From the armyjobs website, some information on the structure of the British Army and descriptions of the responsibilities of different ranks. I need to get these straight in my head before diving into Point of Contact. I think there will be a Lance Corporal Lee and Captain Ruaine who shall become important secondary characters as the story unfolds.
BoingBoing video visits the largest private collection of military vehicles in the world.
Technorati tag: Scale Models
The US Navy is giving away its prototype stealth warship. If you want to take advantage of the deal you also have to accept a submesible drydock, which may be harder to store. There are no weapons on the ship, and no mention is made of its current seaworthiness, but it would surely be the perfect conveyance for a reclusive film star or billionaire.
…searches at UK bases have already uncovered live weapons hidden in the petrol tanks of military vehicles and even in the gun barrels of tanks and artillery pieces. Live ammunition including shells and mortar rounds has also been confiscated.
Every kid should have their own battery powered, joystick controlled mini Alvis Stalwart.
The Protector is an Unmanned Surface Vehicle, an agile motor boat with multiple sensor and camera systems and a remote controlled gun. It’s built by Israeli company Rafael and has been ordered by several countries.
Tanks from the Second World War are still being pulled out of the lakes around St. Petersburg. If I remember my history correctly, the city was resupplied across the frozen lakes during the winter phases of the siege and at times the ice broke. The site refers to it as a “BT” tank. You can get BT5 or BT7 tanks in 1:35th scale from Zvezda, or BT5, BT7 or BT2 from Unimodel in 1:72nd. A salvage operation like this would make for an interesting diorama.
Whilst going through the archives of Spinneyhead, I’ve found a few posts and links that might be of interest to modellers-
The Russian dog anti tank mine.
In the dynamic flow of a battlefield equipment can get lost or captured. A quick trip through captured and repurposed weaponry-
The world of captured planes
Captured Allied planes (Warning- cheesey beyond belief music, which is a shame because there are some very useful images here.)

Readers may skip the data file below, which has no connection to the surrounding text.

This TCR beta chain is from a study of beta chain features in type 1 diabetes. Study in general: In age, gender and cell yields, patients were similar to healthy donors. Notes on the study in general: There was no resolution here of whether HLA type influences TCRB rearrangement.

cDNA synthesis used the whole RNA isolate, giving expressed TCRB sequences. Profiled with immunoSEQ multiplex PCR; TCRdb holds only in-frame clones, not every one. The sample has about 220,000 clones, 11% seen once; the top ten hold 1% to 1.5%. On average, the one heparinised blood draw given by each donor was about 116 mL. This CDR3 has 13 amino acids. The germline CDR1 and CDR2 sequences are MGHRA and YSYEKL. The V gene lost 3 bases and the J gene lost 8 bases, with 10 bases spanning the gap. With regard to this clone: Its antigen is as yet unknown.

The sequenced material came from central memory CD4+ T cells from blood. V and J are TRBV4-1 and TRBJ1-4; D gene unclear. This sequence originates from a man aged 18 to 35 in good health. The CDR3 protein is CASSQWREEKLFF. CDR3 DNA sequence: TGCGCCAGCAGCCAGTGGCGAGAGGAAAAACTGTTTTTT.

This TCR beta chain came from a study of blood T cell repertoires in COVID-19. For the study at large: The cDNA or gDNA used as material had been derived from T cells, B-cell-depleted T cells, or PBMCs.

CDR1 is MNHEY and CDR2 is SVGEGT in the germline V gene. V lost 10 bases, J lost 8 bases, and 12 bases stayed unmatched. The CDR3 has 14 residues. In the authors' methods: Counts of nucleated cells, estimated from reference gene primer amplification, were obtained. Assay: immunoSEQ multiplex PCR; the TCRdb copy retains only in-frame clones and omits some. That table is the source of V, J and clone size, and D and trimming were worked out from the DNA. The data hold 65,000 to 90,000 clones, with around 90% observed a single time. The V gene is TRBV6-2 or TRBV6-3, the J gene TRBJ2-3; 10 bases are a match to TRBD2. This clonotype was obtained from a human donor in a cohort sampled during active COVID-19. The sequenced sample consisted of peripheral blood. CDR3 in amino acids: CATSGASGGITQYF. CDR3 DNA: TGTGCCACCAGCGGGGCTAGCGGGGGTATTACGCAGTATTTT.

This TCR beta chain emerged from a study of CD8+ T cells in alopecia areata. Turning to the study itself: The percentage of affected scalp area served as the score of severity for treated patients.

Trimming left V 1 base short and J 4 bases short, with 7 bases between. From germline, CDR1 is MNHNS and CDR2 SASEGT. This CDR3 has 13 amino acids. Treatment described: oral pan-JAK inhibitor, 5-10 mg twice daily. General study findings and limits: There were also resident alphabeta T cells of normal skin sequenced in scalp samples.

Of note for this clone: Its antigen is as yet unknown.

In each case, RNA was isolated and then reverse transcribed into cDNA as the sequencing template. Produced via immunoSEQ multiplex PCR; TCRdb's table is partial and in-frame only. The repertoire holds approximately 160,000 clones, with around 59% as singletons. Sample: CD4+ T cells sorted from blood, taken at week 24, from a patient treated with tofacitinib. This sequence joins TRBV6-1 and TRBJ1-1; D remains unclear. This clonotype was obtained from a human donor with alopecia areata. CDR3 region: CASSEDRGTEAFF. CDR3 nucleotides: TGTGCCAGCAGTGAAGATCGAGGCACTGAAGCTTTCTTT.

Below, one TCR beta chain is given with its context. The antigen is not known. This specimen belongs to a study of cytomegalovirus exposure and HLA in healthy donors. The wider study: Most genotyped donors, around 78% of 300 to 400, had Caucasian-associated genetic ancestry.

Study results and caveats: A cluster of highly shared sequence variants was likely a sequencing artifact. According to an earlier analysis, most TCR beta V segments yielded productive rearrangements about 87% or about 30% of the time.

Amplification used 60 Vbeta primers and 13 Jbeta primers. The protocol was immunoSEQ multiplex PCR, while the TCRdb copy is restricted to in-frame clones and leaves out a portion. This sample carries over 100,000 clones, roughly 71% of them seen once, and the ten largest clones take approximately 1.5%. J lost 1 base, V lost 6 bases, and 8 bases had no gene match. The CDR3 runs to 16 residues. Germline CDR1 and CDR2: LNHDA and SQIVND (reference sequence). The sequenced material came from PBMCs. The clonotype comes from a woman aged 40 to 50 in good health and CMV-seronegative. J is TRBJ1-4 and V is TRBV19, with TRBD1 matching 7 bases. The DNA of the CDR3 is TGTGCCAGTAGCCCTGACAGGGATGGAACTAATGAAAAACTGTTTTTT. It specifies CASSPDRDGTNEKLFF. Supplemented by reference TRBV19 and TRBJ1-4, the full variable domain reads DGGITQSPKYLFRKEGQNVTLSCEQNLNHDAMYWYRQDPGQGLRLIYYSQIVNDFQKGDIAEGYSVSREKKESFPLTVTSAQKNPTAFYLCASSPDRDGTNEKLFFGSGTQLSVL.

A collection of pieces about captured B-17s
Fleet Air Arm planes captured by the Axis
A gallery of tanks captured by the Germans
Modelling a captured Russian KV-2
Israel made good use of captured T54s and T55s and various other vehicles.
Russian tank museum, including many captured tanks.
Captured First World War tanks.
Ships captured by the German Navy.
I’ve just been to the Museum of Science and Industry and checked out the aviation hall. Interesting stuff-
Avro Lancasters were used as flying test beds for jet engines. Video of the tests is online here.
The Avro 707 isn’t quite a flying wing, but I have a soft spot for the delta wing planes such as this and the Vulcan.
A picture of the Hafner Rotachute (more) hiding away in the corner of a painting has given me ideas for another novel way to land assault troops. The Germans used similar devices for spotting from U-Boats.
But the most affecting plane in the whole display is still the tiny Yokosuka OHKA, a suicide jet that was pretty much a desperate last gasp from the Japanese.
Wing and a Prayer
The Me-163 ‘Komet’ was quite an astounding beast. I alluded to a similar plane when the Wasp squadron visited Dreamland (Chapter Three, blink and you miss it). Flight Journal has a long interview with one of the Komet’s chief test pilots.
It also has to be remembered that the Germans weren’t the only ones experimenting with new and unusual aeroplane designs. The Allies’ first jet plane was the Gloster Whittle, a pre-cursor to the Meteor and test bed for jet engines.
The ‘Hiller-copter’ and Landgraf H-2 were early twin bladed helicopter designs.
America experimented with flying wings in designs such as the XP-56 and XB-35, which I’ve mentioned many times before, but there were also experiments with gliders along the same lines.
The Brits also experimented with flying wings, as well as canard and tandem wing designs.
Even the Swedes got in on the act with the Saab 21A.
And also- Engines of the Red Army
Quite a narrow niche, this one.
I might have one of the Cararama Jeeps mentioned, and I’m sure I’ve got the Academy kit. It’s been a while since I built an Airfix Jeep, though.
The upcoming Military Toy Replica Act (pdf) will prohibit military contractors from requiring exorbitant licence fees for the reproduction of their products as models and toys. The amounts being demanded at the moment could keep a large number of subjects never being modelled, equipment that US taxpayers- at least- have already paid to have developed. The arrogance is just stupid.
The Hobby Manufacturers Association is organising the lobbying and wants model-makers to keep the pressure on the House Armed Services Committee.